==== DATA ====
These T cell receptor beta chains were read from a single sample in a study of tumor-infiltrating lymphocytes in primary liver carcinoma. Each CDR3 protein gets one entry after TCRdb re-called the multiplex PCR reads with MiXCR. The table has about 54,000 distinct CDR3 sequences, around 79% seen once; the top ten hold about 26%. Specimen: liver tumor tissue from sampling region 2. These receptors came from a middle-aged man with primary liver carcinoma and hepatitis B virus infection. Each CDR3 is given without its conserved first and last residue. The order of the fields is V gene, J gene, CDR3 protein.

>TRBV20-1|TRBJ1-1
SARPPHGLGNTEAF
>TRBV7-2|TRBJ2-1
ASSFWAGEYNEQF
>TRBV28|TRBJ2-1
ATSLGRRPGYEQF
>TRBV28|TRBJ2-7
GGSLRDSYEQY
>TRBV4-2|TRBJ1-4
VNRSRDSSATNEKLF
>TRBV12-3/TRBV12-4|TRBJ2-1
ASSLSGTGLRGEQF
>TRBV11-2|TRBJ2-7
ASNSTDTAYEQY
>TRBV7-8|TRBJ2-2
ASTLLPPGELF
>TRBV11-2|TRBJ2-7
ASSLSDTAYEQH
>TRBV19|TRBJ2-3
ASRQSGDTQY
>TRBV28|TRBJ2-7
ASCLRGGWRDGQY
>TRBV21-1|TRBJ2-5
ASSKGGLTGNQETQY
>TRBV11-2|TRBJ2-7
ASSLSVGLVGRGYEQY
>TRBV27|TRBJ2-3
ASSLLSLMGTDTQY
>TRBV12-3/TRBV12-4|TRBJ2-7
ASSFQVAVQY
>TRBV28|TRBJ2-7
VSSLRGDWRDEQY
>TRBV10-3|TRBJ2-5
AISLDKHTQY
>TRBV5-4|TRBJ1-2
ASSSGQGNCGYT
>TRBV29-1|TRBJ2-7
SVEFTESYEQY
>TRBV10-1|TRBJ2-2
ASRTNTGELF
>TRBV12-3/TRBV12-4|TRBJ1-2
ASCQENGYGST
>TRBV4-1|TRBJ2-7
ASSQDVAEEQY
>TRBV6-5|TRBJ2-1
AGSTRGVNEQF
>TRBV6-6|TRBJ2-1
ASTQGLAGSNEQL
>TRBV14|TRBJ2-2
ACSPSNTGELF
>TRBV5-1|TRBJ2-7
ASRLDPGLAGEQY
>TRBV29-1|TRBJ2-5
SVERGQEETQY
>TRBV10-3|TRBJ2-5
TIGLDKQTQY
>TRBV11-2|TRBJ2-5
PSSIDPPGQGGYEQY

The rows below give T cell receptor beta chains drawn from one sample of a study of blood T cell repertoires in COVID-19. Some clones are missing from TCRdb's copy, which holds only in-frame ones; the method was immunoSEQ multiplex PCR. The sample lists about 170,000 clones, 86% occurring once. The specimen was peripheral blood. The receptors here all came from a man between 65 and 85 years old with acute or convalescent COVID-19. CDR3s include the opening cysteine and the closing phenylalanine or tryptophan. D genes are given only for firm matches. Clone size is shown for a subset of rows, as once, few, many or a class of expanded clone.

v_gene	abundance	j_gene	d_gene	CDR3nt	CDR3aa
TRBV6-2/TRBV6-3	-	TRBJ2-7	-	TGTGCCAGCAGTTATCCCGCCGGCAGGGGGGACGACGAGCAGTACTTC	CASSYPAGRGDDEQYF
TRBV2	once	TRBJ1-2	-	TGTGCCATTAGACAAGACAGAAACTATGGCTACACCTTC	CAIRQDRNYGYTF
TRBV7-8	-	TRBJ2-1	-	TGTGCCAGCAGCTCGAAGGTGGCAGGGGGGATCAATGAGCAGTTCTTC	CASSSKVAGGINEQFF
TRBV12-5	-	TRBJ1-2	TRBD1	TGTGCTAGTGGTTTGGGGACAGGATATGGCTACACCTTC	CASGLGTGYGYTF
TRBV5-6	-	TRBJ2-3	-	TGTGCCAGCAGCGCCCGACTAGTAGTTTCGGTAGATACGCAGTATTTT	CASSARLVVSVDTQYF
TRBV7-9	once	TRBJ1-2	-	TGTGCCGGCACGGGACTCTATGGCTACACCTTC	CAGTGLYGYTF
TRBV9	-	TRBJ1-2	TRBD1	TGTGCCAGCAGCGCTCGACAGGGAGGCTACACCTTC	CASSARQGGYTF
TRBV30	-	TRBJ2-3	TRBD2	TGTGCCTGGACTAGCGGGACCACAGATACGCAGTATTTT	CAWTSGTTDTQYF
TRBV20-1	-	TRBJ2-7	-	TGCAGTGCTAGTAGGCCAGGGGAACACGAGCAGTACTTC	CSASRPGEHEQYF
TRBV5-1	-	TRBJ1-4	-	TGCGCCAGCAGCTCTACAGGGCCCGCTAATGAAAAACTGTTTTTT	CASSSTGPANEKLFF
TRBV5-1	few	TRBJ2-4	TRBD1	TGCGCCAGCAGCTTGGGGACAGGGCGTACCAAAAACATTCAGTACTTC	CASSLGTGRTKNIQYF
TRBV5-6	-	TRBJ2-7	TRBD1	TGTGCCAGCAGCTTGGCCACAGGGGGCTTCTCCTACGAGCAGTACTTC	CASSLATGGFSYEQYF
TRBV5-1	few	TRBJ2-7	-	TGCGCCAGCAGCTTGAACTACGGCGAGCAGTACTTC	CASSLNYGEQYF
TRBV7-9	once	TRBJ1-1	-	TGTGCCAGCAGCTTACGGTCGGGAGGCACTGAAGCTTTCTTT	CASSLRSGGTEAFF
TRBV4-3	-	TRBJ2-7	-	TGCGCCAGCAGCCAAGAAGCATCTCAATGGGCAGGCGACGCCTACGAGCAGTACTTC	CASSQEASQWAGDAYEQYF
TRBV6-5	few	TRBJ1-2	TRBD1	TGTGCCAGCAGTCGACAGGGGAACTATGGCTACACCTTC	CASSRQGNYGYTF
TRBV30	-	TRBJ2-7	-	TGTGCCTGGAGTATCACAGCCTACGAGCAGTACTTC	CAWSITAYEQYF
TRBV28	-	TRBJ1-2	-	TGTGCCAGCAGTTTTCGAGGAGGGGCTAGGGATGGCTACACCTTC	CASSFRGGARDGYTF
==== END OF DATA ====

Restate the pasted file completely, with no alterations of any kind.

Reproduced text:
These T cell receptor beta chains were read from a single sample in a study of tumor-infiltrating lymphocytes in primary liver carcinoma. Each CDR3 protein gets one entry after TCRdb re-called the multiplex PCR reads with MiXCR. The table has about 54,000 distinct CDR3 sequences, around 79% seen once; the top ten hold about 26%. Specimen: liver tumor tissue from sampling region 2. These receptors came from a middle-aged man with primary liver carcinoma and hepatitis B virus infection. Each CDR3 is given without its conserved first and last residue. The order of the fields is V gene, J gene, CDR3 protein.

>TRBV20-1|TRBJ1-1
SARPPHGLGNTEAF
>TRBV7-2|TRBJ2-1
ASSFWAGEYNEQF
>TRBV28|TRBJ2-1
ATSLGRRPGYEQF
>TRBV28|TRBJ2-7
GGSLRDSYEQY
>TRBV4-2|TRBJ1-4
VNRSRDSSATNEKLF
>TRBV12-3/TRBV12-4|TRBJ2-1
ASSLSGTGLRGEQF
>TRBV11-2|TRBJ2-7
ASNSTDTAYEQY
>TRBV7-8|TRBJ2-2
ASTLLPPGELF
>TRBV11-2|TRBJ2-7
ASSLSDTAYEQH
>TRBV19|TRBJ2-3
ASRQSGDTQY
>TRBV28|TRBJ2-7
ASCLRGGWRDGQY
>TRBV21-1|TRBJ2-5
ASSKGGLTGNQETQY
>TRBV11-2|TRBJ2-7
ASSLSVGLVGRGYEQY
>TRBV27|TRBJ2-3
ASSLLSLMGTDTQY
>TRBV12-3/TRBV12-4|TRBJ2-7
ASSFQVAVQY
>TRBV28|TRBJ2-7
VSSLRGDWRDEQY
>TRBV10-3|TRBJ2-5
AISLDKHTQY
>TRBV5-4|TRBJ1-2
ASSSGQGNCGYT
>TRBV29-1|TRBJ2-7
SVEFTESYEQY
>TRBV10-1|TRBJ2-2
ASRTNTGELF
>TRBV12-3/TRBV12-4|TRBJ1-2
ASCQENGYGST
>TRBV4-1|TRBJ2-7
ASSQDVAEEQY
>TRBV6-5|TRBJ2-1
AGSTRGVNEQF
>TRBV6-6|TRBJ2-1
ASTQGLAGSNEQL
>TRBV14|TRBJ2-2
ACSPSNTGELF
>TRBV5-1|TRBJ2-7
ASRLDPGLAGEQY
>TRBV29-1|TRBJ2-5
SVERGQEETQY
>TRBV10-3|TRBJ2-5
TIGLDKQTQY
>TRBV11-2|TRBJ2-5
PSSIDPPGQGGYEQY

The rows below give T cell receptor beta chains drawn from one sample of a study of blood T cell repertoires in COVID-19. Some clones are missing from TCRdb's copy, which holds only in-frame ones; the method was immunoSEQ multiplex PCR. The sample lists about 170,000 clones, 86% occurring once. The specimen was peripheral blood. The receptors here all came from a man between 65 and 85 years old with acute or convalescent COVID-19. CDR3s include the opening cysteine and the closing phenylalanine or tryptophan. D genes are given only for firm matches. Clone size is shown for a subset of rows, as once, few, many or a class of expanded clone.

v_gene	abundance	j_gene	d_gene	CDR3nt	CDR3aa
TRBV6-2/TRBV6-3	-	TRBJ2-7	-	TGTGCCAGCAGTTATCCCGCCGGCAGGGGGGACGACGAGCAGTACTTC	CASSYPAGRGDDEQYF
TRBV2	once	TRBJ1-2	-	TGTGCCATTAGACAAGACAGAAACTATGGCTACACCTTC	CAIRQDRNYGYTF
TRBV7-8	-	TRBJ2-1	-	TGTGCCAGCAGCTCGAAGGTGGCAGGGGGGATCAATGAGCAGTTCTTC	CASSSKVAGGINEQFF
TRBV12-5	-	TRBJ1-2	TRBD1	TGTGCTAGTGGTTTGGGGACAGGATATGGCTACACCTTC	CASGLGTGYGYTF
TRBV5-6	-	TRBJ2-3	-	TGTGCCAGCAGCGCCCGACTAGTAGTTTCGGTAGATACGCAGTATTTT	CASSARLVVSVDTQYF
TRBV7-9	once	TRBJ1-2	-	TGTGCCGGCACGGGACTCTATGGCTACACCTTC	CAGTGLYGYTF
TRBV9	-	TRBJ1-2	TRBD1	TGTGCCAGCAGCGCTCGACAGGGAGGCTACACCTTC	CASSARQGGYTF
TRBV30	-	TRBJ2-3	TRBD2	TGTGCCTGGACTAGCGGGACCACAGATACGCAGTATTTT	CAWTSGTTDTQYF
TRBV20-1	-	TRBJ2-7	-	TGCAGTGCTAGTAGGCCAGGGGAACACGAGCAGTACTTC	CSASRPGEHEQYF
TRBV5-1	-	TRBJ1-4	-	TGCGCCAGCAGCTCTACAGGGCCCGCTAATGAAAAACTGTTTTTT	CASSSTGPANEKLFF
TRBV5-1	few	TRBJ2-4	TRBD1	TGCGCCAGCAGCTTGGGGACAGGGCGTACCAAAAACATTCAGTACTTC	CASSLGTGRTKNIQYF
TRBV5-6	-	TRBJ2-7	TRBD1	TGTGCCAGCAGCTTGGCCACAGGGGGCTTCTCCTACGAGCAGTACTTC	CASSLATGGFSYEQYF
TRBV5-1	few	TRBJ2-7	-	TGCGCCAGCAGCTTGAACTACGGCGAGCAGTACTTC	CASSLNYGEQYF
TRBV7-9	once	TRBJ1-1	-	TGTGCCAGCAGCTTACGGTCGGGAGGCACTGAAGCTTTCTTT	CASSLRSGGTEAFF
TRBV4-3	-	TRBJ2-7	-	TGCGCCAGCAGCCAAGAAGCATCTCAATGGGCAGGCGACGCCTACGAGCAGTACTTC	CASSQEASQWAGDAYEQYF
TRBV6-5	few	TRBJ1-2	TRBD1	TGTGCCAGCAGTCGACAGGGGAACTATGGCTACACCTTC	CASSRQGNYGYTF
TRBV30	-	TRBJ2-7	-	TGTGCCTGGAGTATCACAGCCTACGAGCAGTACTTC	CAWSITAYEQYF
TRBV28	-	TRBJ1-2	-	TGTGCCAGCAGTTTTCGAGGAGGGGCTAGGGATGGCTACACCTTC	CASSFRGGARDGYTF